The Changing Role of the CIO

In the past, CIOs were seen as the guardians of servers, implementers of software and maintainers of systems.

Today, CIOs are increasingly becoming responsible for strategic initiatives, profitability and even new product development.

The traditional CIO with a tech-heavy background was not required to take into account the business impact of IT implementations on both the top and bottom line. But this is changing… fast.

When the COVID-19 pandemic hit in early 2020, sending tech workers, teachers, engineers and more into a remote work model, the CIO’s role and responsibilities came into sharper focus. The quick pivot caught many unawares, but those who had been performing their due diligence were prepared, and are even seeing significant growth as a result of their methodical investments.

These top performers are able to seize an opportunity to lean into the shift resulting from the pandemic and increase funding for digital innovation. They invested more quickly, and those investments mattered. Organizations that increased funding of digital innovation are 2.7 times more [1] likely to be a top performer than a trailing one.

A recent Gartner report[2] states 76% percent of CIOs reported increased demand for new digital products [3] and services as a result of COVID-19 and 83% expect that to increase further in 2021, according to the Gartner CIO Agenda 2021. Along the same line, 65% of CIOs saw an increase in the use of self-service by customers/citizens, and 79% expect that usage to grow in 2021.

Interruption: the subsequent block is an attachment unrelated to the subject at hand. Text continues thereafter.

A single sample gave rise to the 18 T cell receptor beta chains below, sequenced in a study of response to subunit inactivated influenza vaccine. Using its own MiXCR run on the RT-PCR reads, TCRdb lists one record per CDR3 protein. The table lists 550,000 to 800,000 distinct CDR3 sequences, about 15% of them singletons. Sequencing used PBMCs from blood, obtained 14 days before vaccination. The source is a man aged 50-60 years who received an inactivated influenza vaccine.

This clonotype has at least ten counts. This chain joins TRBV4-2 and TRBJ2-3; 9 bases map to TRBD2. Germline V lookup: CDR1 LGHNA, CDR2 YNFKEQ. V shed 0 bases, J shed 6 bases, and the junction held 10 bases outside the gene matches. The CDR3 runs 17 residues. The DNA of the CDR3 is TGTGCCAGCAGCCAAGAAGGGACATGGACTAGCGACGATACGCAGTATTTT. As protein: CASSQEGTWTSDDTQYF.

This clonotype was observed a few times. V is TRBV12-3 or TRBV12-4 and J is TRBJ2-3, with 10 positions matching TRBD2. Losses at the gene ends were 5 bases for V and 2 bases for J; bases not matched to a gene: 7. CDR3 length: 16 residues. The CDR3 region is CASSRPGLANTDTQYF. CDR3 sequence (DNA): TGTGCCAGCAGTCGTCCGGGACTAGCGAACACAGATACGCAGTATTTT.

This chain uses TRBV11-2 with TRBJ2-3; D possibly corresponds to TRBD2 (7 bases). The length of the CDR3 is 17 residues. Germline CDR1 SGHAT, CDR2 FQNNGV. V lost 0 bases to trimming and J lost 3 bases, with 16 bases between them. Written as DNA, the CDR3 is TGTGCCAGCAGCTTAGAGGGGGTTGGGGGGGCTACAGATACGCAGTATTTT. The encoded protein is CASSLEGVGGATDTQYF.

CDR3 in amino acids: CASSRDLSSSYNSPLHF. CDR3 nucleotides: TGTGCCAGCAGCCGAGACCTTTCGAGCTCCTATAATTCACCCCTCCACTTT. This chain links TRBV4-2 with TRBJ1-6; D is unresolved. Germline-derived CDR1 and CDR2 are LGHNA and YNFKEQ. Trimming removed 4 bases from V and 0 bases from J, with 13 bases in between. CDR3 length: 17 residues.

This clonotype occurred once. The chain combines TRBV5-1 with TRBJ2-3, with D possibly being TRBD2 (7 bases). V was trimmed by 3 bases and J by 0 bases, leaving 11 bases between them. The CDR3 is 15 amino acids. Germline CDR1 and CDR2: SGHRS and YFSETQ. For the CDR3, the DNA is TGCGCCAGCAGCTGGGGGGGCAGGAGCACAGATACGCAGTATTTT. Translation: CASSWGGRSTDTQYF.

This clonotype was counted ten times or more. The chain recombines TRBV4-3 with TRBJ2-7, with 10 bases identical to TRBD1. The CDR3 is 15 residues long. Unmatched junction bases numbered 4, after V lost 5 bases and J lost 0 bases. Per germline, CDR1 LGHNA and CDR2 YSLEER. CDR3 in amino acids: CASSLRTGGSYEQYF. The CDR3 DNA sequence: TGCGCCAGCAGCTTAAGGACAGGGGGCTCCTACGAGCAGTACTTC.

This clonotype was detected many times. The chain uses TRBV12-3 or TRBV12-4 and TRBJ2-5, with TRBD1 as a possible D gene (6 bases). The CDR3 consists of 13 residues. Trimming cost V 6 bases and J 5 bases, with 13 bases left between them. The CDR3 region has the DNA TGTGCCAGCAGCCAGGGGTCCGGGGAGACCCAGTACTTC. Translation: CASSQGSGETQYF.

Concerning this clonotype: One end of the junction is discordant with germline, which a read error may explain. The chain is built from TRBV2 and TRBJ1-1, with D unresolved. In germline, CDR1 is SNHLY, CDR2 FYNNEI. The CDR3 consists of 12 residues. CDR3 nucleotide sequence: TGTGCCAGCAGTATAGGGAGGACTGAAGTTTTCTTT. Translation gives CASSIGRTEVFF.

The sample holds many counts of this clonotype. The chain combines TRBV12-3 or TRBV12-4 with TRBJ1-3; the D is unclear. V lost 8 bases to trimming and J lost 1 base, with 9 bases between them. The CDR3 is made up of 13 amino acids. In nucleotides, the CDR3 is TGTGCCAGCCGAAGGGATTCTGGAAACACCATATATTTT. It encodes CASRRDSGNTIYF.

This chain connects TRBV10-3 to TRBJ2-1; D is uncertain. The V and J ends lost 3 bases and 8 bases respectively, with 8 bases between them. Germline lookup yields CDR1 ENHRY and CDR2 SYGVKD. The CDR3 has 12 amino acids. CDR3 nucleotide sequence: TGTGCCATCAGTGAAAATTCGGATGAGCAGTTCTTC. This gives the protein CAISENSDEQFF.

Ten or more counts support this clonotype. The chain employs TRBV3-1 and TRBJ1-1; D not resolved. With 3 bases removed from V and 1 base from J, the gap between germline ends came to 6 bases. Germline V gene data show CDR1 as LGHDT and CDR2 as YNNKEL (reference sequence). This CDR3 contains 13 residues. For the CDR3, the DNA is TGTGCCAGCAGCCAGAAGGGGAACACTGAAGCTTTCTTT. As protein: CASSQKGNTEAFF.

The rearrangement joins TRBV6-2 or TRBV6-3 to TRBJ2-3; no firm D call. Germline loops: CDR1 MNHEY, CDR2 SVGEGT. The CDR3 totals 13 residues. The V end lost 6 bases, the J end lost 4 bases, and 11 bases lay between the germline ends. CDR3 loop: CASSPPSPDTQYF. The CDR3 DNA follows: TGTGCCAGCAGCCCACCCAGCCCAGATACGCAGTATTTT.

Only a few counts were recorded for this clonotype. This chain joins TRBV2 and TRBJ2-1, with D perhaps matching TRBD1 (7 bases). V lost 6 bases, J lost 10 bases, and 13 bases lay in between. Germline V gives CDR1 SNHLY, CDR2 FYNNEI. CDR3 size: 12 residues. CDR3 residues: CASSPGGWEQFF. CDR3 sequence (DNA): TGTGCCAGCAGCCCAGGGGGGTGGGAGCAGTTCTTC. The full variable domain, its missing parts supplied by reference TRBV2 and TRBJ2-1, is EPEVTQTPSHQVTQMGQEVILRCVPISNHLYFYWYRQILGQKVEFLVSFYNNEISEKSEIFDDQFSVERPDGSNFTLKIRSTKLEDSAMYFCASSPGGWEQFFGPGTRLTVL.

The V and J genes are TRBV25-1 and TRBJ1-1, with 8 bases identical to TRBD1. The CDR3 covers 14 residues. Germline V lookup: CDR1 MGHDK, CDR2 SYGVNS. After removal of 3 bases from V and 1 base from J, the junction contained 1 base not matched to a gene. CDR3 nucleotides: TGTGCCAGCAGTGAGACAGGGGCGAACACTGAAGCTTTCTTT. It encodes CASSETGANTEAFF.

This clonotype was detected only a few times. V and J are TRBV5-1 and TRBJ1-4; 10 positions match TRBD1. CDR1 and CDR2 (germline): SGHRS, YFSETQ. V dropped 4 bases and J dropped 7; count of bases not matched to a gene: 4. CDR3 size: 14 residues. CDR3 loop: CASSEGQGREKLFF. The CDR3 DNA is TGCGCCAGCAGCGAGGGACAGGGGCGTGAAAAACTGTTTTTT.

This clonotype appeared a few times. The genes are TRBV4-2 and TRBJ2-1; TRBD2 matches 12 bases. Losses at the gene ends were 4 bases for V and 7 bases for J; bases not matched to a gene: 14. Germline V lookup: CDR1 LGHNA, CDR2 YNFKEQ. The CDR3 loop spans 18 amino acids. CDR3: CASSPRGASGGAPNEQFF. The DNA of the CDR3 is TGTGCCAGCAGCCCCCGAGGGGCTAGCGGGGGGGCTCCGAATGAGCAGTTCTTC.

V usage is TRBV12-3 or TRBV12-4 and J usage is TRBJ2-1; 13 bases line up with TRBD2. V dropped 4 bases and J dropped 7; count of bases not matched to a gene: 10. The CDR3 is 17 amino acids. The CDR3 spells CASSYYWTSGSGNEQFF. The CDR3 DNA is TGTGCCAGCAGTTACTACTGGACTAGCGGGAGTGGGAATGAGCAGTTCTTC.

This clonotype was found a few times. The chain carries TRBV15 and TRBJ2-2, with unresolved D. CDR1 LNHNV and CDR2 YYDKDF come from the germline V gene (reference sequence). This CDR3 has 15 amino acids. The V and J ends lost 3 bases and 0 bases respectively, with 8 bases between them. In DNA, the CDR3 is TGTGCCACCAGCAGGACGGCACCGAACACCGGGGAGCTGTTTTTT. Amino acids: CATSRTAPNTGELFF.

With the inclusion of software into physical products, the proliferation of connected devices, and near ubiquitous IoT, the separation between software and hardware continues to thin. Add to this the increasing demand for self-service, CIOs understand that they are now responsible for both back-office and customer-facing technologies including e-commerce, m-commerce, product configuration, payment processing, SKUs and more.

This is where you see the term “COO by proxy” being introduced. Gartner’s recent predictions [4] for CIOs states that by 2025, 25% of traditional large-enterprise CIOs will be held accountable for digital business operational results.

As a “COO by proxy”, the CIO will take on the organization wide role and begin to close the gaps between what the technology can do, what the business can do and what the business wants to do. This shift in CIO responsibilities and scope is something we at Configit have been seeing for the last few years.

Products continue to get ‘smarter’, and with this intelligence comes a deluge of data that can be researched, monetized or returned via a feedback loop to create new or updated products.

A CIO´s place at the table will only continue to grow as we see the increased adoption of AI, VR, AR, Everything-as-a-Service and much more.